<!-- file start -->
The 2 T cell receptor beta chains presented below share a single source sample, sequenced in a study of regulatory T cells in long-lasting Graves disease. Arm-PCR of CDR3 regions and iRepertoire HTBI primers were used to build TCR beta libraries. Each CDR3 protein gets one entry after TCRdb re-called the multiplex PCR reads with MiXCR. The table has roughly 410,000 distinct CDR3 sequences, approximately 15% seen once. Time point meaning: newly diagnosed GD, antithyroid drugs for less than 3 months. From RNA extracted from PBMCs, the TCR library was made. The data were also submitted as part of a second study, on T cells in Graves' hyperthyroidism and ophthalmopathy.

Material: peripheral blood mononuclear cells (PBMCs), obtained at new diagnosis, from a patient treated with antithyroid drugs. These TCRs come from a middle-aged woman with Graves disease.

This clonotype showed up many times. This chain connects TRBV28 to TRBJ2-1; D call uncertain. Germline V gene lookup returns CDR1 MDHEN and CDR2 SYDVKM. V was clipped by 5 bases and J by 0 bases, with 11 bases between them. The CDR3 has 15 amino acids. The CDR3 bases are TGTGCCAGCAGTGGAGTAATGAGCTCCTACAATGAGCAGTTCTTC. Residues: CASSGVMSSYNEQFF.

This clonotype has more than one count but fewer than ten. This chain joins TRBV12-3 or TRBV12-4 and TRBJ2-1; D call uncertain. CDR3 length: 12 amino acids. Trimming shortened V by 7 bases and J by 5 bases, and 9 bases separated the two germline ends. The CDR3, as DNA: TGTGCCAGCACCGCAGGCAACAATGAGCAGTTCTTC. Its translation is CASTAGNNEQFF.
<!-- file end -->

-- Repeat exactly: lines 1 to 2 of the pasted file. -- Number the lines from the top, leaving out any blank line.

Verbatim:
The 2 T cell receptor beta chains presented below share a single source sample, sequenced in a study of regulatory T cells in long-lasting Graves disease. Arm-PCR of CDR3 regions and iRepertoire HTBI primers were used to build TCR beta libraries. Each CDR3 protein gets one entry after TCRdb re-called the multiplex PCR reads with MiXCR. The table has roughly 410,000 distinct CDR3 sequences, approximately 15% seen once. Time point meaning: newly diagnosed GD, antithyroid drugs for less than 3 months. From RNA extracted from PBMCs, the TCR library was made. The data were also submitted as part of a second study, on T cells in Graves' hyperthyroidism and ophthalmopathy.

Material: peripheral blood mononuclear cells (PBMCs), obtained at new diagnosis, from a patient treated with antithyroid drugs. These TCRs come from a middle-aged woman with Graves disease.